This has been one interesting spring, to say the least.  As farmers, we expect to roll with the weather, and roll we do.  We intently listen to forecasts and watch radar.  I don’t have to tell any of you that this has been a particularly cool, if not cold, spring.   As I sit here and look out of my window towards the tree covered hills of the Town of Vermont, I can’t even see that faint spring green, it’s all still grey.   We start most of our vegetable plants in our greenhouse and then when they are about a week from being transplanted into the fields we move them into  the ‘harden-off area’, an unheated space where they can feel the wind, direct sun and cooler temperatures.  We have a retractable plastic roof so we can expose them to the elements and cover them in the evening or if the weather is harsh.

Harden-off area all closed up

Peas on trailer waiting to be transplanted

The greenhouse and harden-off area have both been bursting with fullness as plants have had to wait to get transplanted into the field.  We continue to start new plants in the greenhouse, on schedule, but can’t move plants into the field on schedule.  We have way more in there than planned and have become very creative with space.  We patiently wait until we can get the plants out to the fields.  Even if the weather is nice, the ground has to be dry enough for us to drive our tractors and till and transplant.  Last Monday was a window of opportunity.  About 2:00 pm the ground was dry enough (it hadn’t been dry enough in the morning).  We headed out to the fields with 2300 lettuce transplants, 3450 escarole transplants, 6530 broccoli transplants, 3450 scallion transplants and 6335 pearl onion transplants!  David was in one tractor tilling the beds; Jesse was driving another tractor, pulling the mechanical transplanter.  Chris, Deb and Eric sat on the mechanical transplanter putting transplant after transplant into rotating cups that dropped them into the ground.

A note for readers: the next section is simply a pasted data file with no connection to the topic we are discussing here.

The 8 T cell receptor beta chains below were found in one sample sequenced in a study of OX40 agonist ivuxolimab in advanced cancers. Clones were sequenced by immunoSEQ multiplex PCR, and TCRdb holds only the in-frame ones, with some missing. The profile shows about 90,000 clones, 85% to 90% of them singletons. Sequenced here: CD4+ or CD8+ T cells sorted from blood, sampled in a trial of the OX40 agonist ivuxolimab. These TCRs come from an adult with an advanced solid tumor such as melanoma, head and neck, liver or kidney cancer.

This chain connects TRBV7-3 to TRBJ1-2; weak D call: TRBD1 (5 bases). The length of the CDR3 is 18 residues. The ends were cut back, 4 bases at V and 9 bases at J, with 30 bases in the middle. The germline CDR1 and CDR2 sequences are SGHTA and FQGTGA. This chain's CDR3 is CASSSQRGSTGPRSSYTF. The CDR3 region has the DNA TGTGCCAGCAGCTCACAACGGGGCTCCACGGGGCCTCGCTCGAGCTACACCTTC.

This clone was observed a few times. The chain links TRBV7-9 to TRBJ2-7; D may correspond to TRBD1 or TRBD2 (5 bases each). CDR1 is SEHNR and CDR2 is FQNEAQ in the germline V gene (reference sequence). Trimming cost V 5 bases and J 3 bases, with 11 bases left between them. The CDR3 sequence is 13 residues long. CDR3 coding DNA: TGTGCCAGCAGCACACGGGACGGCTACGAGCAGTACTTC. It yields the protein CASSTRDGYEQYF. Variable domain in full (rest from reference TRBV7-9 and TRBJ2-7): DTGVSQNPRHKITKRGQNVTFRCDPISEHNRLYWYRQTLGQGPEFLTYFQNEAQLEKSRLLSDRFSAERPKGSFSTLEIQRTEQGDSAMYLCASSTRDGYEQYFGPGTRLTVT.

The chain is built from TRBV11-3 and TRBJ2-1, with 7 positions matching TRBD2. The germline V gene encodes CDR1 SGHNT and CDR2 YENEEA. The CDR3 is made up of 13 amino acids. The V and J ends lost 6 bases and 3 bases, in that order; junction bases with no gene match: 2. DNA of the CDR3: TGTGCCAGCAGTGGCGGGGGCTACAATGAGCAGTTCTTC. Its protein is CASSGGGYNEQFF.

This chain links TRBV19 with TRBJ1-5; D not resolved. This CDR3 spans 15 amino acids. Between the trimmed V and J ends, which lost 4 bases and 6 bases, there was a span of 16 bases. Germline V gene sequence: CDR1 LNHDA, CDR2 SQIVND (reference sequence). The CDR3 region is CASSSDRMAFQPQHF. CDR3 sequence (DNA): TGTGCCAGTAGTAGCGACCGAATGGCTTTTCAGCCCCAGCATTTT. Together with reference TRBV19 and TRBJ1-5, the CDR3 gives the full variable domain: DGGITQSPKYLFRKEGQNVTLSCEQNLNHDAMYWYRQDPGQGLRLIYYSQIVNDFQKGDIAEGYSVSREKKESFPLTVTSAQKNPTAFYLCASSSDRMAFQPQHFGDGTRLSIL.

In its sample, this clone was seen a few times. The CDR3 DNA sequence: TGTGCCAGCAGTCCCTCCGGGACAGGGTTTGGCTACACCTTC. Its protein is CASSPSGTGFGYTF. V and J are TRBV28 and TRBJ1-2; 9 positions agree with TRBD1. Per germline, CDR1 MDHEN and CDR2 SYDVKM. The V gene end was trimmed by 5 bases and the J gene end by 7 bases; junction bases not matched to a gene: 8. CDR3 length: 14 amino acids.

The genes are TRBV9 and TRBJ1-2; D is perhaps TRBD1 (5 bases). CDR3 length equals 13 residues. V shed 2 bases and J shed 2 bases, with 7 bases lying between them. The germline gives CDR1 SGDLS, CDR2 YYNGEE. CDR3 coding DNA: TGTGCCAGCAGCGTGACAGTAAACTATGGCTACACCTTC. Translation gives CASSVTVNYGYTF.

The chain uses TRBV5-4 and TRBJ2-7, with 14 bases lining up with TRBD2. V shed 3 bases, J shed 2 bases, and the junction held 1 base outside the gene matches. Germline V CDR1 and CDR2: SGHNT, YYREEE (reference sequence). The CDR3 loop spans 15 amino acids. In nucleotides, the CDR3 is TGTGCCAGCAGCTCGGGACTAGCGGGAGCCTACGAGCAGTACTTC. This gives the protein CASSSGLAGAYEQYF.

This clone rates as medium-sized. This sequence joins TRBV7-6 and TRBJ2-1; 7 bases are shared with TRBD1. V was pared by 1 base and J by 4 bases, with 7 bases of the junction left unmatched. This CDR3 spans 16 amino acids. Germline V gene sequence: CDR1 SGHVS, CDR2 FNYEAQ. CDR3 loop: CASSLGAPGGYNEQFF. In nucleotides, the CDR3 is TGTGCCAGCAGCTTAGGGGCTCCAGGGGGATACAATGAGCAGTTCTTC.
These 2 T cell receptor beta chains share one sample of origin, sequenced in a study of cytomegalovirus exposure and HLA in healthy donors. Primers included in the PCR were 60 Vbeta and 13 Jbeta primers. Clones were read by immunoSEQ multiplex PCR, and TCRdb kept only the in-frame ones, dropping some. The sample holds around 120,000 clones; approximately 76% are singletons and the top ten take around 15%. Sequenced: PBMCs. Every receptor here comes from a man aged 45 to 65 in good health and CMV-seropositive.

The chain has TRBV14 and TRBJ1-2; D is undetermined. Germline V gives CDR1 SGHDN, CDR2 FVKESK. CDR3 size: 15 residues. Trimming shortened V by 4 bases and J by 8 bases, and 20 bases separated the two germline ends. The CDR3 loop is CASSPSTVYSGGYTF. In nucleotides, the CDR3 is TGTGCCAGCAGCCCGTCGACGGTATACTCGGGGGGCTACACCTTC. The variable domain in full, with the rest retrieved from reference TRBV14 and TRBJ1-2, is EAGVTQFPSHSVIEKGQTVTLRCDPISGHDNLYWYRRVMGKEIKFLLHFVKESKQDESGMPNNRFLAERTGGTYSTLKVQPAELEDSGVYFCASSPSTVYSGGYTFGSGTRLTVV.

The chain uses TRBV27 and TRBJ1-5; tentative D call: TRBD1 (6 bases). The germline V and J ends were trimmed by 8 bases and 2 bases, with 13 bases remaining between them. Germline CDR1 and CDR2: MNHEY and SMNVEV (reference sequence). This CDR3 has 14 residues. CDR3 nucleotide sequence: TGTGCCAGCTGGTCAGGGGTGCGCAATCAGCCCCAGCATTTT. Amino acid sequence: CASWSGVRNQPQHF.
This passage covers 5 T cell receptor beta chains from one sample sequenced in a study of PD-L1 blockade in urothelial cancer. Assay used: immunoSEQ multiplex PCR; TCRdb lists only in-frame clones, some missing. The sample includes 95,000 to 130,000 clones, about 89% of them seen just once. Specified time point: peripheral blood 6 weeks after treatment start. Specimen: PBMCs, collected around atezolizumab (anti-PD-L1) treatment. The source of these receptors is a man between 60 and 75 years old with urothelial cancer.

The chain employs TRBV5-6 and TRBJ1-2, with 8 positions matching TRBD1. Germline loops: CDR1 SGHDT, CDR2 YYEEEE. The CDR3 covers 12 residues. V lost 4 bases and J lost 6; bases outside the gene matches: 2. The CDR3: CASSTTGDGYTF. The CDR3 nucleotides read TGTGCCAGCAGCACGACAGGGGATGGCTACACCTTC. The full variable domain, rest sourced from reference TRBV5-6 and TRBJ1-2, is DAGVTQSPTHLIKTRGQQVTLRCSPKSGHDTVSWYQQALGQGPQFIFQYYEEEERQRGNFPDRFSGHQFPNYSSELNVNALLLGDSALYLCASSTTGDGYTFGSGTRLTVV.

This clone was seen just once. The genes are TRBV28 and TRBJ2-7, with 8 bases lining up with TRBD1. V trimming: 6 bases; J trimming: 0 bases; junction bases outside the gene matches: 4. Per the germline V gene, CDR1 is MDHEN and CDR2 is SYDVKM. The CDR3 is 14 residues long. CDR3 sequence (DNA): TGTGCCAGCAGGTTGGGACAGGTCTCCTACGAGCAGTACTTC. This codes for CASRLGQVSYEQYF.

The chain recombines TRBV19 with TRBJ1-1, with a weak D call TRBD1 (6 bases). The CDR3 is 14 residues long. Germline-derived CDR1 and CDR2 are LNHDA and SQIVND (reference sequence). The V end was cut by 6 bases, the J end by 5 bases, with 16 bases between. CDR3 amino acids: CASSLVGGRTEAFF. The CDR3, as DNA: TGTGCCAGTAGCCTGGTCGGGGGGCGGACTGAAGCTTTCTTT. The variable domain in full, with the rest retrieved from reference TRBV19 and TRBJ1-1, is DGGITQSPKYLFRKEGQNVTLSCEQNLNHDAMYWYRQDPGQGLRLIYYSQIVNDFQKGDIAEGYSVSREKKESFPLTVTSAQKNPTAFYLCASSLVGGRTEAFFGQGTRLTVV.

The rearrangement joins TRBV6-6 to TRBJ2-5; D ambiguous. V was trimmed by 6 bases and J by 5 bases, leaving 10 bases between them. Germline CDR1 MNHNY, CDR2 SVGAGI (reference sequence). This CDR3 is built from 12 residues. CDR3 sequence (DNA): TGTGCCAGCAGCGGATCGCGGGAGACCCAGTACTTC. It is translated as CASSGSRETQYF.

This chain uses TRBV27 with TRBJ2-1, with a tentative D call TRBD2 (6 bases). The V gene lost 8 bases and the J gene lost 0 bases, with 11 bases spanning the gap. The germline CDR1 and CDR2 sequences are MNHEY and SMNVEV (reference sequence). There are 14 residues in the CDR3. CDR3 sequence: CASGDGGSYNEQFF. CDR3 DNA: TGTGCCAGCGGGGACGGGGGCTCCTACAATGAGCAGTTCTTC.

Deb, Eric and Chris transplanting escarole on mechanical transplanter

Newly transplanted scallions and lettuce

At 5:30 Jonnah and I joined the crew and walked through the planted beds, tucking in any plants that had the misfortune of laying on their side or were otherwise buried.  The momentum was intense, perhaps urgent.  We worked until 7:45, got every last transplant in the ground. It started raining 15 minutes later.  We did it.  Repeat…that was one week ago.  We have the same situation in the greenhouse and hoophouse again, they are both overflowing with plants waiting to get into the fields.  We see tomorrow as another window.

Written by Barb